Yesterday, we celebrated Palm Sunday—the most political of days in the church calendar. We contemplated on Jesus’ triumphal entry into Jerusalem from the east on the back of a donkey, a bold move juxtaposed against the Roman Empire’s military parades entering Jerusalem from the west. We remembered that while Pilate entered the city at Passover proclaiming “Caesar is Lord,” Jesus rode in humbly to cries of Hosanna. Rescue. Save. Jesus rode in as Lord, come to set the captives free without sword or horse or domination.
This week, we will journey together through Jesus’ transformation of the Passover feast, declaring himself the ultimate Passover lamb. We will lament his crucifixion, we will stand vigil as we await his resurrection, and on Sunday we will celebrate the defeat of death.
We will remember that those who stood in a crowd shouting “Hosanna!” one day cried “Crucify him!” just a few days later. We will pray for the wisdom and compassion to stand out from the crowd, to hold onto our cries of Hosanna—the dangerous statement that challenges political structures and quests for power.
In yesterday’s sermon, our pastor reflected on Pilate’s desire to wash his hands of the injustice before him. Rather than face the uprising by going against the crowd, he wished to look away. While he did not malevolently choose to crucify, he opted not to use his position of power to save.
In the midst of complicated global conflict, of injustice perpetuated around the world, I question how we might hold onto our cries of Hosanna. How might we be sure that we walk in the way of a Lord who stands boldly against oppressive empires to comfort the oppressed, who challenges authority in order to bring about justice and peace?
How might we keep from falling into the trap of Pilate—who opted to close his eyes to injustice rather than stand up against the crowd?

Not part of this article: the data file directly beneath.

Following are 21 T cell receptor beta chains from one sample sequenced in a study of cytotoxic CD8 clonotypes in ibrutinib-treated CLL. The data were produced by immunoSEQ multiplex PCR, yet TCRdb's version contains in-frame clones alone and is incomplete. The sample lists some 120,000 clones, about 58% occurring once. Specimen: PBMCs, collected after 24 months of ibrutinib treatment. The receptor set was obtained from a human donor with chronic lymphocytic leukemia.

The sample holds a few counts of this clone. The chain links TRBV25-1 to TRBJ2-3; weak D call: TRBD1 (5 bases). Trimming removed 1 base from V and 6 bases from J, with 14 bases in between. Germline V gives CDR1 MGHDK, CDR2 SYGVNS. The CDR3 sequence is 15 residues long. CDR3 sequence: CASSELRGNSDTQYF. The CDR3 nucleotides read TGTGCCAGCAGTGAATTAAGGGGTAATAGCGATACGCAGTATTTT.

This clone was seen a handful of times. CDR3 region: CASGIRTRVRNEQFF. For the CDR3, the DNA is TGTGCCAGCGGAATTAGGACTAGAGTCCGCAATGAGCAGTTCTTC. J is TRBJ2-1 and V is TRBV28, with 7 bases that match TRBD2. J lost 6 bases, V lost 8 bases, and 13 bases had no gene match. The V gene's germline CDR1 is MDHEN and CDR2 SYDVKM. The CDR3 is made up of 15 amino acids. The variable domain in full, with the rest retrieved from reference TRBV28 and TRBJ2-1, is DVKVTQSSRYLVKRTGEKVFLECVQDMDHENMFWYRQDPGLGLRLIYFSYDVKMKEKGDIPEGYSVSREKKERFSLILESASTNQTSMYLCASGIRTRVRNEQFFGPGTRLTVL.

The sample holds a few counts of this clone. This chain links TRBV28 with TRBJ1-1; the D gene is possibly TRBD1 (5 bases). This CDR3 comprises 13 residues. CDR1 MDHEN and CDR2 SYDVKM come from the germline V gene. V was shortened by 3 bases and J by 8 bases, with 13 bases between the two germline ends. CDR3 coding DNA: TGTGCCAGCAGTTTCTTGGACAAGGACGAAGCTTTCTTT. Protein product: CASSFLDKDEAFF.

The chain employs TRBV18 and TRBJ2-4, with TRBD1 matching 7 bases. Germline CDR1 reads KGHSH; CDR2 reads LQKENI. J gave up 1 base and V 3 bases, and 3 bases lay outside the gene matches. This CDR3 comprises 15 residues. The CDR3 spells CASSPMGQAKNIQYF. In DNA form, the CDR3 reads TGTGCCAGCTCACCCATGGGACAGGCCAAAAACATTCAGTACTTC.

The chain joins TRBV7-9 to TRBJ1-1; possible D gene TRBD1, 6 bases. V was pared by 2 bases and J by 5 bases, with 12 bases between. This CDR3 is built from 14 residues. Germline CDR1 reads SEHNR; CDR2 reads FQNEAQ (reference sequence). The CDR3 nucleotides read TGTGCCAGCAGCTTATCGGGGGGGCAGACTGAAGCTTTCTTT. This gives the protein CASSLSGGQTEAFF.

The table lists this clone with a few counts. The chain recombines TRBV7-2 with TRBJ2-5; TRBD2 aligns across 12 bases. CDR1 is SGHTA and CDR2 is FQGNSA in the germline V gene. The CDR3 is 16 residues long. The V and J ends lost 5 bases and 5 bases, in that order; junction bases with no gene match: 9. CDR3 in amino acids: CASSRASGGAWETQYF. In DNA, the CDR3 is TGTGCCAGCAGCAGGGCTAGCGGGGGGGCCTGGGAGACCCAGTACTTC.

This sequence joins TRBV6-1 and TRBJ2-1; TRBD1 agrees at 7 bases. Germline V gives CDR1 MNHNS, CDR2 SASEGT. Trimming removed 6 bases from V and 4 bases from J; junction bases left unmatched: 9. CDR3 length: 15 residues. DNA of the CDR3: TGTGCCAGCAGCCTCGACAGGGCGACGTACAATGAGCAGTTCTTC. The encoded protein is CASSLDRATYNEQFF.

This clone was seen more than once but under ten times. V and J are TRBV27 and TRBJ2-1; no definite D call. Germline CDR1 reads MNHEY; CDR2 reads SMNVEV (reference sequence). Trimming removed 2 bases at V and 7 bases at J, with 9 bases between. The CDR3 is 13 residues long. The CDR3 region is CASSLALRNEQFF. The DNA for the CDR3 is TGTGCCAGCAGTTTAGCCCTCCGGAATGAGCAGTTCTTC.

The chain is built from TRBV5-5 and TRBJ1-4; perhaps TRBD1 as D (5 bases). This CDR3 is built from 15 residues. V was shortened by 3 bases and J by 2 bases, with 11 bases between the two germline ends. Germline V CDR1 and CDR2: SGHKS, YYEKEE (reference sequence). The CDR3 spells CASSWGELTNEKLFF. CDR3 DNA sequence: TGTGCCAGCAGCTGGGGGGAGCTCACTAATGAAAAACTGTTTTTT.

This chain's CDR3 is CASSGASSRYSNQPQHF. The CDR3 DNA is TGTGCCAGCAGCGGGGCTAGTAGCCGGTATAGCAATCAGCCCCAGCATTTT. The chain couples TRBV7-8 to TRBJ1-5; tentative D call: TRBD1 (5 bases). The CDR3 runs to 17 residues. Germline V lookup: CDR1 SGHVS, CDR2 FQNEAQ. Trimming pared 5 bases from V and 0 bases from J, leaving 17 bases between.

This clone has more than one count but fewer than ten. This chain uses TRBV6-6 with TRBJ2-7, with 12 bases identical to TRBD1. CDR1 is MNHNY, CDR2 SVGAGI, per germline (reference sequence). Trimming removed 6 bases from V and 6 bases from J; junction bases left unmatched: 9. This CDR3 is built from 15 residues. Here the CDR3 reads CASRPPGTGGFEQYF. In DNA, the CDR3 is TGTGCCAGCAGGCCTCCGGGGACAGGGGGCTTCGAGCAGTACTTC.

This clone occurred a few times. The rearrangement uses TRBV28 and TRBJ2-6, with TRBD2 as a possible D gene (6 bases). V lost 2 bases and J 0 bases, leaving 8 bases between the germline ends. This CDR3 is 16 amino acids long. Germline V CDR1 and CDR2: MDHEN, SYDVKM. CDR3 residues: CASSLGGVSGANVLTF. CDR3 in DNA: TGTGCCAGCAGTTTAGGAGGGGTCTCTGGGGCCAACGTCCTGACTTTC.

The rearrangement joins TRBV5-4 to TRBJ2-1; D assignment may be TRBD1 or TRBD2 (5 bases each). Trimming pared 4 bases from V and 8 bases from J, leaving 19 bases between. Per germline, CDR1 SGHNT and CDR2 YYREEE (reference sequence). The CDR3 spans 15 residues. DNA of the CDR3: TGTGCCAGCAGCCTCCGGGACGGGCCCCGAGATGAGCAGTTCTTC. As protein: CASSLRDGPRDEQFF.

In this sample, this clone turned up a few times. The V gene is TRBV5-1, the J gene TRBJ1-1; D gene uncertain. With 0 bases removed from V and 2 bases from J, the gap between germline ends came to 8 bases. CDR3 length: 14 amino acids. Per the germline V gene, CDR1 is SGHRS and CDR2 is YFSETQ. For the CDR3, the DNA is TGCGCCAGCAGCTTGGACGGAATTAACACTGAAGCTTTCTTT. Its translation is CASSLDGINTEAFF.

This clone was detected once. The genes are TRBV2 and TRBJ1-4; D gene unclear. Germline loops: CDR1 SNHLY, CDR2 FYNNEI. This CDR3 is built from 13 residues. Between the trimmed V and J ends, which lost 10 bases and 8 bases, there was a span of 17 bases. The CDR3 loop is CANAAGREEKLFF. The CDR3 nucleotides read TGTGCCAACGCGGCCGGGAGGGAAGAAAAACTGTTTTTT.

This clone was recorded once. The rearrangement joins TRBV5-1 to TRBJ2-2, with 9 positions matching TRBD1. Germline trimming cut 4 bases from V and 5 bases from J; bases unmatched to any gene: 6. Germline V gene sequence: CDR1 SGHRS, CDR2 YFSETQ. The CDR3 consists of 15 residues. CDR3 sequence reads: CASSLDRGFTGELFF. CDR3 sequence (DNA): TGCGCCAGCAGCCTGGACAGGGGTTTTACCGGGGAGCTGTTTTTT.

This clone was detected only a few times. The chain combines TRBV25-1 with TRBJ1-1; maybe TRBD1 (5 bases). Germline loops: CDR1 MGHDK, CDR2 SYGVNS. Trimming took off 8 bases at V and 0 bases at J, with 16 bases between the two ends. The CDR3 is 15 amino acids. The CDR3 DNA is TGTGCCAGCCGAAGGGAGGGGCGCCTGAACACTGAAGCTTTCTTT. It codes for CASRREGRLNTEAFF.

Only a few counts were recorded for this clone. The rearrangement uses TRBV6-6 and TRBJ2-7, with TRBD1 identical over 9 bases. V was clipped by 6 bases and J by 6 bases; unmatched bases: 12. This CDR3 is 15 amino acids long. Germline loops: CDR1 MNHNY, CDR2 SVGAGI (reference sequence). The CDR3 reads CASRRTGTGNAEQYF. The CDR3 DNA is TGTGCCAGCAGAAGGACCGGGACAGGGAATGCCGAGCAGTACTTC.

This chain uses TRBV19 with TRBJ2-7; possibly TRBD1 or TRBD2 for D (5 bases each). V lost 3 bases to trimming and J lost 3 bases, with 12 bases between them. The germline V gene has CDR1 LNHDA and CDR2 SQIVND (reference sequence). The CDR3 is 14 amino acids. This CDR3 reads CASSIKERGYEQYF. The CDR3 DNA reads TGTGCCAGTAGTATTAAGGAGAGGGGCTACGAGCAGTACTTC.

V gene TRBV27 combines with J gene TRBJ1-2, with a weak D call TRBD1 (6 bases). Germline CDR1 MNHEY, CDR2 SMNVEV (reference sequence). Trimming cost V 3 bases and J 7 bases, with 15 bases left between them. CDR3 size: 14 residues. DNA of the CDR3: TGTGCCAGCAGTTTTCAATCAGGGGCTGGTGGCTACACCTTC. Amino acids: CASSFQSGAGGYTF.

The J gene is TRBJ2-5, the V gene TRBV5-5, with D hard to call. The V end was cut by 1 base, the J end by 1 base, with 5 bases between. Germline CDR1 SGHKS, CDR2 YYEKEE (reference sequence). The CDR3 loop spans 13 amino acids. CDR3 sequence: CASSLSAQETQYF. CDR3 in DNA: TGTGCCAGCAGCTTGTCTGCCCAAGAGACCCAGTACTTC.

What kind of statement might have the political equivalence today of a humble king riding into Jerusalem on a donkey? How might the church globally respond to the oppressive political regimes of today, remembering the nonviolent undermining of authority through which Jesus proclaimed his Lordship?
On Thursday, we will commemorate the day that Jesus offered a meal of bread and wine, body and blood sacrificed to stop the shedding of blood. How might we use this method, this simple meal, to open our eyes to injustice and to stand up nonviolently against systems that perpetuate oppression and death?
As we bake our way through Holy Week, I pray that we will remember those who live under the oppression of violent political systems. For Syrians and all who have been affected by the violence of the Assad regime. For Egyptians and all who were directly touched by yesterday’s attacks. For immigrants and refugees in America who face the outright injustice of deportation or the subtle injustice of unwelcome. For those trapped in systems of poverty who are punished for being poor.
I pray that we are not tempted to close our eyes to this injustice or to perpetuate violence as a method to save. I pray that we are not caught up in the waves of the crowd who cry “Crucify him!” I pray that we do not fall into belief that justice will come through political power or military victory.
I pray that instead we search for creative ways to subvert political systems. That we respond to violence with humility, compassion, and care for the least of these.
I pray that we see the power of our bread and our wine, body and blood shed to end the shedding of blood.